Top four Mayan adventures

A young visitor interacts with a dolphin at Dolphin Discovery along Mexico's Mayan Riviera. (Lori...

A young visitor interacts with a dolphin at Dolphin Discovery along Mexico's Mayan Riviera. (Lori Knowles/Special to QMI Agency)

LORI KNOWLES, QMI Agency

, Last Updated: 11:32 AM ET

The blue of the Caribbean Sea along Mexico's Mayan Riviera is about as brilliant as I've ever seen it. The sun is scorching hot, and the music of the wind sifting through the palms is lulling me to sleep. All I want to do at my lovely hotel, Barcelo Maya, is lay back in one of those hammocks by the beach with a book and simply check out ... it's April 2011, and in Toronto at least, it has been a very long winter.

"C'mon Mom! Let's go!"

I'm snapped out of my reverie by my son's shouting. He's eight, feisty, fearless and perpetually energetic. I've promised him a weekend of Mexican-style, swashbuckling adventure and he's keen to get to it. So here goes:

Mayan Adventure No. 1 - Swimming with dolphins

Minutes from our hotel is Dolphin Discovery at Puerto Aventuras, a lagoon facility that is home to a cacophony of dolphins, manatees and sea lions. The action here is run with military precision by a team of trainers schooled in how to safely introduce the public (aged one to 81) to sea animals. We're kissed, hugged, sung to, and dragged by a pod of playful dolphins -- all for the price of a fish or three, which are constantly dropped in their smiling mouths by those precision-happy trainers. I'm squeamish about the resulting dolphin scat floating in the water, but my son doesn't even notice. He climbs out of the lagoon declaring that was his "best swim ever!" See dolphindiscovery.com.

Mayan Adventure No. 2 - Archeological discovery

Our next quest is to discover Tulum, an ancient (800 AD) Mayan city that is stone-walled-in on three sides, with the fourth facing a cliff that falls into the Caribbean. Tulum is called "Zama" (dawn) by the Maya due to its extraordinarily beautiful views (hermoso panorama) of the rising sun. It has a fortified surrounding wall, an ancient castle (el castillo), a number of tombs, and a perfect little beach, where the Spanish first landed in the 1500s. Our hot (hot, hot) Tulum tour seems mostly lost on my eight-year-old, who instead brandishes an empty plastic pop bottle as a sword and engages another boy in battle. But in the ensuing months he mentions Tulum often, so something must have stuck: "Mom, remember that fort place we went to? Where did they go to the bathroom?" See experienciasxcaret.com.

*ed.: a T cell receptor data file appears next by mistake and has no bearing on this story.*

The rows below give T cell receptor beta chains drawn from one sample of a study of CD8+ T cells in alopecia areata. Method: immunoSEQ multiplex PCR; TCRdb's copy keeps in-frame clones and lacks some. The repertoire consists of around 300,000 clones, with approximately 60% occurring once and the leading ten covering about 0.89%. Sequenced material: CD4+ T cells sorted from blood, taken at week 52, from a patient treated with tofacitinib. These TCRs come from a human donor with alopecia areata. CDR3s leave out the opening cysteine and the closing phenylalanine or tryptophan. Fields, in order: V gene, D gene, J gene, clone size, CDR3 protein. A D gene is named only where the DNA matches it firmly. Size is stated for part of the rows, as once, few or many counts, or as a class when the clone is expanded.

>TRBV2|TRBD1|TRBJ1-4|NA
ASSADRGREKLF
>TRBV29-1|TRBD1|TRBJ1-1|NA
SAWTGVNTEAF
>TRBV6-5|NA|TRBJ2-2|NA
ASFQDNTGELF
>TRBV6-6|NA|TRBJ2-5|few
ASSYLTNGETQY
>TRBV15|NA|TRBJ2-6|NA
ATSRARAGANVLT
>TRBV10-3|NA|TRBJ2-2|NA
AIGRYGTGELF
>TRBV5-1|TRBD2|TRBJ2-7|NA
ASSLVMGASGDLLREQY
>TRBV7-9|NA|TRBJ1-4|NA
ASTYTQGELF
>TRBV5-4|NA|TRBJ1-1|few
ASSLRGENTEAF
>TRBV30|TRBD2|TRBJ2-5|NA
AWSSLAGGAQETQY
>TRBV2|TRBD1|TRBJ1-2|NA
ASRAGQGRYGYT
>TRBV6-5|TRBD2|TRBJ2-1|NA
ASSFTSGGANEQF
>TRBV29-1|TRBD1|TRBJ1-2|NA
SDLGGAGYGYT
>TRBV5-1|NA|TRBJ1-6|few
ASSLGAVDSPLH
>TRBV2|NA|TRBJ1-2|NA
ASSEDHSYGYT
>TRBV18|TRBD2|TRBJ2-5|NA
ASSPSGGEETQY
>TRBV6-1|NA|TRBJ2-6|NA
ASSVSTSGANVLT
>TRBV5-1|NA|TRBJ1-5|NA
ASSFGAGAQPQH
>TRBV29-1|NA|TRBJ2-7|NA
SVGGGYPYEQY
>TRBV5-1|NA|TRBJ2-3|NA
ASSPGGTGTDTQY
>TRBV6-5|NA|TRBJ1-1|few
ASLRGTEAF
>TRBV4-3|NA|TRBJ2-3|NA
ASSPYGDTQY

Mayan Adventure No.3 - Finding a hidden world

Topping an eight-year-old's list of awesome Mexican adventures would have to be Hidden Worlds, a rustic, deep-jungle Mayan adventure that includes zip lines roller coasters, snorkelling in the dark and sky-cycling. It starts with an Indiana-Jones-like ride in a Jungle Buggy that is the craziest, bumpiest, most hilarious adventure I've ever experienced -- and it's not even an attraction, it's just the way you get to Hidden Worlds' base camp!

Next comes riding a bizarre bike on a line strung up in the trees -- think zip-lining, only on a bike. Then comes a whiz on the Splashdown Zipline, which drops you with a whoosh into a cave of water. The Avatar that follows can only be described as a zip-line roller coaster through the jungle, with twists and turns and loads of speed -- in short, a mother's nightmare and an eight-year-old's "best ride ever!"

The adventure finishes with a snorkel in the dark through a cave of bats and cenotes. Yes, it is fascinating, but it's been six months since and this 40-year-old mom still isn't over those bats. See hiddenworlds.com.

Mayan Adventure No.4 - Exploring Xplor

Our final and undoubtedly most slick Mayan adventure is our visit to Xplor, a fantastically huge, clean and cool amusement park plunk in the midst of the Mexican jungle. Xplor has so much adventure it's hard to experience it all in a single day. There is a zip-line system extended for 4.4-km above the Mayan canopy, which includes water landings, a slide and two suspension bridges. There's an underground river raft system in which you paddle your own boat past stalactites and stalagmites. And there is an outdoor jungle track where you drive your own amphibious jeep.

"Faster, mom, faster! No one can pass us!" So much for that sleep in the hammock by the beach. See xplor.travel.

IF YOU GO TO MEXICO

Where to Stay

Barcelo Maya has five interconnected, waterfront hotels situated along Riviera Maya, an 80-minute drive from Cancun International Airport and within about 30 minutes of all mentioned attractions. All-inclusive stays are offered through Air Canada Vacations. See barcelo.com.

loriknowles.com


Videos

Photos